Look, it’s clear that you are already acquainted with the rules of effective storytelling. I don’t have to remind you about a three-act pyramid structure. I won’t insult your intelligence by telling you to “make it about a hero.” Yes, yes, every good story is — at its heart — a story about (say it with me) transformation. I see you, and you’re nailing it. You’re already telling engaging stories that get people to pay attention and take something away.
But how do you tell a story that gets someone to stand up and act? Let me pluralize it: How do you tell stories that create communities of action?
Taking a story’s power and effectiveness a step further means taking its relationship with its audience a step further. It means closing the gap between the two and reframing their connection — replacing a passive relationship with an active one. Ultimately, it means pulling audiences (who by definition live outside of your story) into your story and inviting them to become some of its most vital characters.
Let’s call it The Jumanji Effect (I’ve either lost you or won you over with that reference).
Getting to Jumanji
Whether you are an old school Robin Williams fan or prefer the updated franchise with The Rock, pulling people into the story is the thing we are talking about. To get to Jumanji, your storytelling approach must be four things: contextual, immersive, interactive, and emotional.
Contextual: Accepting the Invitation
People hate the dark. We like knowing what we are stepping into. The first step in getting people to accept your invitation is to establish context. What is this story about? What is this world like? What’s the name of the game here? Organize your story content into themes, chapters, or (here’s a term du jour) “pillars” in order to provide clarity.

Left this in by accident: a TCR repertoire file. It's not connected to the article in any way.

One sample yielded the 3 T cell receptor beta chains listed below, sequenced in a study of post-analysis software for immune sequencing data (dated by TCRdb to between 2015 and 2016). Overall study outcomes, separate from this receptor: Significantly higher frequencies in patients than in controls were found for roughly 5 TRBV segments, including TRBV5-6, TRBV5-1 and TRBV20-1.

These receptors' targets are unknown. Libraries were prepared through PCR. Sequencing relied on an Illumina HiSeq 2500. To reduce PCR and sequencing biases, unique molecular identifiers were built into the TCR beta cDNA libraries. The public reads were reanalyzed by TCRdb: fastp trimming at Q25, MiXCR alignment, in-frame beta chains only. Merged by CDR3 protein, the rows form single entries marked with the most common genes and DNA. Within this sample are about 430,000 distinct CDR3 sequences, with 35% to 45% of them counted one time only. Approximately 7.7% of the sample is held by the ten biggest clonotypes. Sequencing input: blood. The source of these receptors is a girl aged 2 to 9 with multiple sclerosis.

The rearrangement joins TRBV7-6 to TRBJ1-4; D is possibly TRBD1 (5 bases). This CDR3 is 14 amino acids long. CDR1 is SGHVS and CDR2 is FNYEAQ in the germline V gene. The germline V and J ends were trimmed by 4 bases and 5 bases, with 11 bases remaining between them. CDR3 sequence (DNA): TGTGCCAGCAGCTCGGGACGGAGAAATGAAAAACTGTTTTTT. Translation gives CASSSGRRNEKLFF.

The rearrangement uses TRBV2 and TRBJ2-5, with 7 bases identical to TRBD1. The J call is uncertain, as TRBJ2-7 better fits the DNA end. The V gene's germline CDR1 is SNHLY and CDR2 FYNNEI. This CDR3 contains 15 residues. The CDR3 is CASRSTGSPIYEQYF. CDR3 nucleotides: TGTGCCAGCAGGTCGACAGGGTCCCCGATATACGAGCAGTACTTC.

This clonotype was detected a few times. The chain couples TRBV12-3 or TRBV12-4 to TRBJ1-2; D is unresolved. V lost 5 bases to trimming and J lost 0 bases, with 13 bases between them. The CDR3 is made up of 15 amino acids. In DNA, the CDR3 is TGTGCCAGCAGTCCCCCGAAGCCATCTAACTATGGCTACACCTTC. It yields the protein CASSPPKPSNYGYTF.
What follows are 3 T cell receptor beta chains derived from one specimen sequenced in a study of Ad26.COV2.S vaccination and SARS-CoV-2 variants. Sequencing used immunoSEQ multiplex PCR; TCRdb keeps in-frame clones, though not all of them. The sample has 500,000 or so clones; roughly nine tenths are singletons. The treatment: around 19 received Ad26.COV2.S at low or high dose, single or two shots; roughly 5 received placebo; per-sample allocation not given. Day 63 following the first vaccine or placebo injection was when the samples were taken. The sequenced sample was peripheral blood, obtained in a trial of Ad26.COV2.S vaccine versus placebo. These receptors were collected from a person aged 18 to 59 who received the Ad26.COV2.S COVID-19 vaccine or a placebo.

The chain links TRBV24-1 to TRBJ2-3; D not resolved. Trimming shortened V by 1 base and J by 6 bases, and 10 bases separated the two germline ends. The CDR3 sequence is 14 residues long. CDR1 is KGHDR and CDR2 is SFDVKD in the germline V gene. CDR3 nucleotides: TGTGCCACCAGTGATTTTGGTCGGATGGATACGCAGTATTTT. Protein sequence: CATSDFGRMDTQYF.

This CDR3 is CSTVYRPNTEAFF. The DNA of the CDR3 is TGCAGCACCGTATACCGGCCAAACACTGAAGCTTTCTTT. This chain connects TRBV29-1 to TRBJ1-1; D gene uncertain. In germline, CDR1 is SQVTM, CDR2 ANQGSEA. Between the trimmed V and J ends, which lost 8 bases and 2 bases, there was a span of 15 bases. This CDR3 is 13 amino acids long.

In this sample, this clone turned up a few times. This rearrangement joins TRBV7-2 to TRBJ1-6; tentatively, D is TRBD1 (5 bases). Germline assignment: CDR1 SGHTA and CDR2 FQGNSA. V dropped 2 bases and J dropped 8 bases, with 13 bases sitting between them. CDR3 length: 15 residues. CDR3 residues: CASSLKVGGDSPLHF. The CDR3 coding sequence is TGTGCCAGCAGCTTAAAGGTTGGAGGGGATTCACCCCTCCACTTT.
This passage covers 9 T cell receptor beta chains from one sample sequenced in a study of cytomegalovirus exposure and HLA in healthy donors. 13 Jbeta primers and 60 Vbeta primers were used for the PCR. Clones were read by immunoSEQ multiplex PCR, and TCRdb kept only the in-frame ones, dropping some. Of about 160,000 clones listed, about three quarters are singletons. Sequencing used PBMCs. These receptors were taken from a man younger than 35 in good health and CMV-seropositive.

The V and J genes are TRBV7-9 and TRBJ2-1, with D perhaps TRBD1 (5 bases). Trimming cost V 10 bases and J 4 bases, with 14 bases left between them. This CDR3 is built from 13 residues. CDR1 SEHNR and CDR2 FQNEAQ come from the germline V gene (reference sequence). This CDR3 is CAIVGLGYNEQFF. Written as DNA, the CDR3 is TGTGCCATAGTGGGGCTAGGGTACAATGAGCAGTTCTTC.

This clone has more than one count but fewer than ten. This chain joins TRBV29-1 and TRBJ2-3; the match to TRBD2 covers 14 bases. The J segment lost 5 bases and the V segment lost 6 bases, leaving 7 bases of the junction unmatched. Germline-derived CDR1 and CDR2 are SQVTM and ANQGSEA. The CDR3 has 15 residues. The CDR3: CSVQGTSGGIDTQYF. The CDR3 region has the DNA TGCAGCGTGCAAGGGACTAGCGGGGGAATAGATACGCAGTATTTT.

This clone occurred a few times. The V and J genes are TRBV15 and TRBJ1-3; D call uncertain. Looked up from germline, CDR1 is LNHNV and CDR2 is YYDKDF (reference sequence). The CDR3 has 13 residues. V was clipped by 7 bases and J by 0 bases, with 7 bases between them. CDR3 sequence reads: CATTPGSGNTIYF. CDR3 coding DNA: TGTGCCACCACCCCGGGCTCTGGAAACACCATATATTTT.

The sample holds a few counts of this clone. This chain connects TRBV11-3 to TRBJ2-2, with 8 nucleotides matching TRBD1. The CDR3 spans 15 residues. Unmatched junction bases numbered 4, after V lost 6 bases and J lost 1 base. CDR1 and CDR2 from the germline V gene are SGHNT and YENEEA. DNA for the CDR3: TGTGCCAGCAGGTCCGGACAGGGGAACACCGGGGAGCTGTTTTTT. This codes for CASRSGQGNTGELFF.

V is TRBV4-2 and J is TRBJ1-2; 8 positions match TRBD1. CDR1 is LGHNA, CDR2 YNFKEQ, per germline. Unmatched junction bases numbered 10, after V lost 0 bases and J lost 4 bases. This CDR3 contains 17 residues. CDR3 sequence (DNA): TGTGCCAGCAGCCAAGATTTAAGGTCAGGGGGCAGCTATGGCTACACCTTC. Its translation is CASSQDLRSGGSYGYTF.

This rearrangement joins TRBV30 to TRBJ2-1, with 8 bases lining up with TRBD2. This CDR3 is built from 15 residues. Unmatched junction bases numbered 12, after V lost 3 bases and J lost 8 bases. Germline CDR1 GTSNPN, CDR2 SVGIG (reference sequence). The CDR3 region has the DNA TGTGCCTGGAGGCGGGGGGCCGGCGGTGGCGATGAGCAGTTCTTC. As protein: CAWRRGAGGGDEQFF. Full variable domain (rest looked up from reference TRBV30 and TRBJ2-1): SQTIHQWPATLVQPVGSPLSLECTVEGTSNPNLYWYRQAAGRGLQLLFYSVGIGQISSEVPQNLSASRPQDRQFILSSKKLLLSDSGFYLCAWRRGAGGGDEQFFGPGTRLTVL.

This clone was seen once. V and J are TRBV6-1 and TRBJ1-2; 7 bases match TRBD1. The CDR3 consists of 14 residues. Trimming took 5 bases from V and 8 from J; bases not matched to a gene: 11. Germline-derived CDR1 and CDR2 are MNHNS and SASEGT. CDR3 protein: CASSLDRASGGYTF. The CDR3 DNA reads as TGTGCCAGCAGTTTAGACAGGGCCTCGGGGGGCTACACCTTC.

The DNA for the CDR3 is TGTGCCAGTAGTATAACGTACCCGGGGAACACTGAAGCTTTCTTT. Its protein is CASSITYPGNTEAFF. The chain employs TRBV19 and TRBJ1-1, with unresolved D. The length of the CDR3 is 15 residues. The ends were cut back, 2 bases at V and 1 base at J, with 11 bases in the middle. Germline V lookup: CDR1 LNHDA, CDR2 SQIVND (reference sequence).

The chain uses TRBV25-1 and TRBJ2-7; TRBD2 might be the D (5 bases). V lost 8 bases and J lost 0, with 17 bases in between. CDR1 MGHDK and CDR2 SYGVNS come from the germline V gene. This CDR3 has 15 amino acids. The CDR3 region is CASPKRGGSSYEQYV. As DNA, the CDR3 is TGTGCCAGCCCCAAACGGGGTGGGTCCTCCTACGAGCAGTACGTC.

Immersive: Giving them a Home
Now that the invitation has been accepted, the world you’ve built has to be cool, curious, and comfortable enough so that they’ll want to stay. It also has to feel real. How do you appeal to a multitude of senses? How can you disrupt their status quo and introduce them to a different one? Create multimedia experiences and live environments that feel real.
Interactive: Creating a Reason to Stay
They are here inside the world of your story. This is the moment of the glow up from audience to character. Characters are able to interact with their worlds, affect them, control them. You’ve made your world tactile, now give people something to do. Allow them to create their own connection to your story. Facilitate their ability to make a perceived impact through up close and personal experiences.
Emotional: Fostering a Sense of Ownership
People won’t act if they don’t care. The crucial final step to creating communities of action is to foster a sense of ownership in each and every individual. This is their world now. They understand that they can do something to affect it and now want to. Like all good stories, we have wound up back at the beginning. Three-act structures, heroes, transformation… it’s these fundamentals that form emotional ties that bind.
This type of storytelling isn’t only effective, it’s nourishing. It’s theatrical. And it’s transformative.
Obviously, a live event is the best place to disrupt / deliver context and create tactile experiences that will genuinely motivate people to not only live inside your story but affect it. This sense of ownership around your story’s purpose is the thing that turns communities of interest into communities of action. Following these steps will take your storytelling effectiveness to the next level.
By the way, Jumanji: The Next Level is in theaters December 13.